We have all heard that working in the commercial fishing industry is the most dangerous type of work in the nation. Commercial fishing has long topped the Bureau of Labor Statistics’ list of jobs with the most injuries and fatalities. However, many accidents happen before boats leave the dock or upon returning from sea. This is because many vessels are not seaworthy, and seaworthiness begins with safe access to ladders, walkways, gangways, and gangplanks. Gangway related injuries and fatalities are so common that The Shipowners’ Protection Limited, a mutual insurance organization, has published a report titled Gangways, which can be read in full here.
Under Maritime Law, a vessel is considered unseaworthy when a vessel is poorly kept or poorly maintained. In some cases, ship owners may fail to supply proper means for the crew to pass from ship to shore. A seaworthy vessel must have well-maintained equipment that is in working order. Workers must be properly prepared and trained, and routes for boarding, disembarking, and loading a vessel must be hazard-free. Jumping on or from the vessel is not an option. Even if the vessel is less than a foot from the dock, the ship owner is required to provide a safe passage for workers to and from the dock. When evaluating a case, a lawyer will consider the nature of an injury as well as the seaworthiness of the vessel.
Maritime work is dangerous by its very nature. However, that does not mean that workers must accept a high level of risk. There are many federal and industry safety standards that apply to boarding and disembarking a vessel, including Coast Guard regulations and OSHA regulations. If these safety standards are ignored, there can be liability on the part of the vessel owner. For example, using a gangway to board a vessel does carry some amount of risk. But that risk is mitigated when safety precautions and guidelines are followed. If, however, safety is ignored, then the act of using the gangway carries unacceptable risk. This is considered negligence and unseaworthiness. Workers MUST have a safe and well-maintained way of getting aboard and disembarking a vessel.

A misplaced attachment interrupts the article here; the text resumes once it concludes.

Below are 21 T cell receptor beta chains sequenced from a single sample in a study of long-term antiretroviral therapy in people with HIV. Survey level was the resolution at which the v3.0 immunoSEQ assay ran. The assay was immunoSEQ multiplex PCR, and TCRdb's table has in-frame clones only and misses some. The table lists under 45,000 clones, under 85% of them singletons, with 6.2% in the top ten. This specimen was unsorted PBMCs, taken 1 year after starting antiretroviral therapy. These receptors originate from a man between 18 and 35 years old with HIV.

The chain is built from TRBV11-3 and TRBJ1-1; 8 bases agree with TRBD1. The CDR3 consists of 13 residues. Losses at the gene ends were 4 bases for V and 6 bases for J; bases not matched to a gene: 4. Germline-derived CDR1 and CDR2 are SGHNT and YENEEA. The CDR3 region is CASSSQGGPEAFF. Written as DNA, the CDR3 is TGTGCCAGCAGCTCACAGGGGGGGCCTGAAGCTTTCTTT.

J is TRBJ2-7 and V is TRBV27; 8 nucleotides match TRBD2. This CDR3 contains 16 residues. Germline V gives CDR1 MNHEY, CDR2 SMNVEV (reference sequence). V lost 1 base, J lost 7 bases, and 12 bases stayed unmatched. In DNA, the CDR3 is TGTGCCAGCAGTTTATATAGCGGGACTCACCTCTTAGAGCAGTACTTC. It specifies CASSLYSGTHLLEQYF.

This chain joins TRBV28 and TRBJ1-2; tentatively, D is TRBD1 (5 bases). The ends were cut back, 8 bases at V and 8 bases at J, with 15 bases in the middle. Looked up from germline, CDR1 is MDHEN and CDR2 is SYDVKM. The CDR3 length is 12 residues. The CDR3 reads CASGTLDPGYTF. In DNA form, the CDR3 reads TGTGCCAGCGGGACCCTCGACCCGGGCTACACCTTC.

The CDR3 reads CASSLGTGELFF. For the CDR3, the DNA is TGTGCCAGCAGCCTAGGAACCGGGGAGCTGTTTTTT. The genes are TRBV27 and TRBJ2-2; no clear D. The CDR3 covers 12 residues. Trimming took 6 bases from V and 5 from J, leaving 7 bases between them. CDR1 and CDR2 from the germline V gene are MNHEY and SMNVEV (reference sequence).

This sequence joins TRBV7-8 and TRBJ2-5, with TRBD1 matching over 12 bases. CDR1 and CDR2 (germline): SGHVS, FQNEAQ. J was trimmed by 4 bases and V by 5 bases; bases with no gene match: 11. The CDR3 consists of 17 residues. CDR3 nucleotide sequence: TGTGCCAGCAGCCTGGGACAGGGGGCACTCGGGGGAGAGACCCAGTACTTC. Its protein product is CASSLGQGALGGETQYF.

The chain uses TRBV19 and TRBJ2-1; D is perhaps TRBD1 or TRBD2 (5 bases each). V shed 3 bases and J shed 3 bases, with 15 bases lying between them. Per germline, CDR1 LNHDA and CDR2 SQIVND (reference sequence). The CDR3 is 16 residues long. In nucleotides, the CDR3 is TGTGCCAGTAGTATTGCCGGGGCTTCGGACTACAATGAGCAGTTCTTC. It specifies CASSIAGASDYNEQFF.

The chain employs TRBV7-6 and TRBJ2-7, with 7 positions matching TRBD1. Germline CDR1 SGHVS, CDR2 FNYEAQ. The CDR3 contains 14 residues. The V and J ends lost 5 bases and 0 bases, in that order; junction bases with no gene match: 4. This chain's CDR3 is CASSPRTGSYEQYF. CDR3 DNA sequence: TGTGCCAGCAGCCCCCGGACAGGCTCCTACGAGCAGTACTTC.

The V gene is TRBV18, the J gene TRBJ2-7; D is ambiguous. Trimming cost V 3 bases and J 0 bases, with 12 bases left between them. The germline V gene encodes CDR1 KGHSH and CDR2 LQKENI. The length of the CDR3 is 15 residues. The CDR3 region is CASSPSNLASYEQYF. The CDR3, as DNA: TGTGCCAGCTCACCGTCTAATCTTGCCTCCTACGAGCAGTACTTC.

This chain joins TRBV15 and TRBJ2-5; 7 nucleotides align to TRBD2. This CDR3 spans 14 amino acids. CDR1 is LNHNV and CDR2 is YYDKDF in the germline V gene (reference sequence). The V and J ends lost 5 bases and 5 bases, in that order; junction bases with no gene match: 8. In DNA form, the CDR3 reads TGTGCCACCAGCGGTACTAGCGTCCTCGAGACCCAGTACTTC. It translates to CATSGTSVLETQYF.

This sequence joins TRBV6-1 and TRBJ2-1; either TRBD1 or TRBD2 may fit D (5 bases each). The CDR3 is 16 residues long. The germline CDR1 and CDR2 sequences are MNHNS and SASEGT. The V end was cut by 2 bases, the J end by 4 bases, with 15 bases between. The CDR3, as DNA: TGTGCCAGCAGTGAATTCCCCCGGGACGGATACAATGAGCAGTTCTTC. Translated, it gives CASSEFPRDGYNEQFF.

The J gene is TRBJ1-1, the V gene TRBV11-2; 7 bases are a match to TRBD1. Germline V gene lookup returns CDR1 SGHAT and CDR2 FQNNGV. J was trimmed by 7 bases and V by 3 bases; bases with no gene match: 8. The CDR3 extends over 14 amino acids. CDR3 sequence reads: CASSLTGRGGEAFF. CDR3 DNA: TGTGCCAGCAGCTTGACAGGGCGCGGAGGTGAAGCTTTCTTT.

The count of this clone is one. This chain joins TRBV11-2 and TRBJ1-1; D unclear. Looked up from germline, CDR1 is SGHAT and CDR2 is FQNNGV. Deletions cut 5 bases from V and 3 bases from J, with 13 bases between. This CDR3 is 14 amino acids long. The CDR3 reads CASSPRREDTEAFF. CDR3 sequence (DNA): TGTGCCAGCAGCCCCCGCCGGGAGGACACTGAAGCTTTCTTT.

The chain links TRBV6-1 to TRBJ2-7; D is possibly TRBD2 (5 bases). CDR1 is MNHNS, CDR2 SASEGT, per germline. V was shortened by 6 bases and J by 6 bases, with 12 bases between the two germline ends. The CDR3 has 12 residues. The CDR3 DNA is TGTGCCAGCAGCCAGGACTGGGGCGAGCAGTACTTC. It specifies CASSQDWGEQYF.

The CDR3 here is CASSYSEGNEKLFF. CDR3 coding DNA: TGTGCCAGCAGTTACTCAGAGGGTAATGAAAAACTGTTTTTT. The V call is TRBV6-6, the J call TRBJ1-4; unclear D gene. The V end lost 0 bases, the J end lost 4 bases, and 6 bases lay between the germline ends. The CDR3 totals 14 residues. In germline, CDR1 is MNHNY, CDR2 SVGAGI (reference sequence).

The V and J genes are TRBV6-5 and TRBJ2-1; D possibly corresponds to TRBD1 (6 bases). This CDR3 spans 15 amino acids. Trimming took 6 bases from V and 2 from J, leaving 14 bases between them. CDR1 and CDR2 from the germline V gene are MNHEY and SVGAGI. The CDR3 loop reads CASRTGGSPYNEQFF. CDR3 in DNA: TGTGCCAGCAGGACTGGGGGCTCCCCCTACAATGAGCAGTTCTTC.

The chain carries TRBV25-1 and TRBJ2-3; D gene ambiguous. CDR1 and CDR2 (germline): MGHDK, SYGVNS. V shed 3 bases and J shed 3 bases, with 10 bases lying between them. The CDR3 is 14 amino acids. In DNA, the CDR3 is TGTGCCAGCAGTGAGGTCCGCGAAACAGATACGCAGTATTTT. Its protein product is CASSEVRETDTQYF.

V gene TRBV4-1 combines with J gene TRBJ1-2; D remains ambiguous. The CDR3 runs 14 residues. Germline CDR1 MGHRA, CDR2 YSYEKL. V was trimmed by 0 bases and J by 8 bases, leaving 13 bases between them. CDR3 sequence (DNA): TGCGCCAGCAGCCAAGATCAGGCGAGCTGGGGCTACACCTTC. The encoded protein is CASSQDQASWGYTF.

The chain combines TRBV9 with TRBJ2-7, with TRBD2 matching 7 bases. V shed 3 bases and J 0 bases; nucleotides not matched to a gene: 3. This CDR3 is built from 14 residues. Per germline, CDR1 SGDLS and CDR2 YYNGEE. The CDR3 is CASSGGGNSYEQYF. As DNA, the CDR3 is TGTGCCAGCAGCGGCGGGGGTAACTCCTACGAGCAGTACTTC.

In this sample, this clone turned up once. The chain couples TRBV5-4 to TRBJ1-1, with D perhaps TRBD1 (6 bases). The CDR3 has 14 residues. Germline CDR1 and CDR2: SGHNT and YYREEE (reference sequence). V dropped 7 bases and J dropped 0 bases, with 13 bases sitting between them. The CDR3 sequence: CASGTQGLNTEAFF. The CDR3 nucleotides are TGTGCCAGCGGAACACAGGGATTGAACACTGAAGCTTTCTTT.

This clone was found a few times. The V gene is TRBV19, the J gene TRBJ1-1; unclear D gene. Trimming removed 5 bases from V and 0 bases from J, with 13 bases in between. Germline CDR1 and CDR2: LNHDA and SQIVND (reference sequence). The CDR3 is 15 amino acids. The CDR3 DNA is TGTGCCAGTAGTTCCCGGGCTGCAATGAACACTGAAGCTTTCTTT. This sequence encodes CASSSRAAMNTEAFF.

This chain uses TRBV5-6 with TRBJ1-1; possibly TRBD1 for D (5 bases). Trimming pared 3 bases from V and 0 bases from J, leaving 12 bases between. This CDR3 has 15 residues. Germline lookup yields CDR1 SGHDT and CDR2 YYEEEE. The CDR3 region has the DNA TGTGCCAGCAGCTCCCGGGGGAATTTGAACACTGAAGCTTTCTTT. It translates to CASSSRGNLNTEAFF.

Most accidents are avoidable by proper maintenance and by following proper procedures. Maritime law is in place to ensure that injured workers have a way to recover damages from the responsible parties when injuries are due to negligence, neglect, improper procedures, faulty equipment, or unseaworthiness. It is imperative that you retain legal representation if you feel any of your rights have been ignored or violated.
Injured workers are due compensation beyond simple maintenance and cure. If you are injured while boarding or disembarking a vessel, do the following:
• Report the incident to your supervisor. Properly document what happened right after the incident, and take photos if you are able. Talk with anyone who witnessed the incident.
• Seek medical attention immediately to address your injuries. You have a right to select your own medical doctor and receive a proper medical evaluation. We strong urge you to get medical attention right away. If you delay, the insurance company may argue that you were not hurt on the job.
• Follow all orders and recommendations prescribed by your doctor. Do not miss any follow-up appointments, and seek the help of specialists when recommended.
Under the Jones Act, injured maritime workers can recover lost wages, loss of earning capacity, lost benefits, lost accumulated time off, damages for pain, disfigurement, disability, and loss of enjoyment of life. If these injuries were incurred while boarding or disembarking a vessel, they are covered by Jones Act law and general maritime law. Most accidents are avoidable by proper maintenance and by following proper procedures. If you feel your rights have been ignored or violated, it is imperative that you retain legal representation.
See What to Do If You Are Injured at Sea – The First 6 Steps for a detailed list of what to do if you are injured in any way while working in the maritime trades.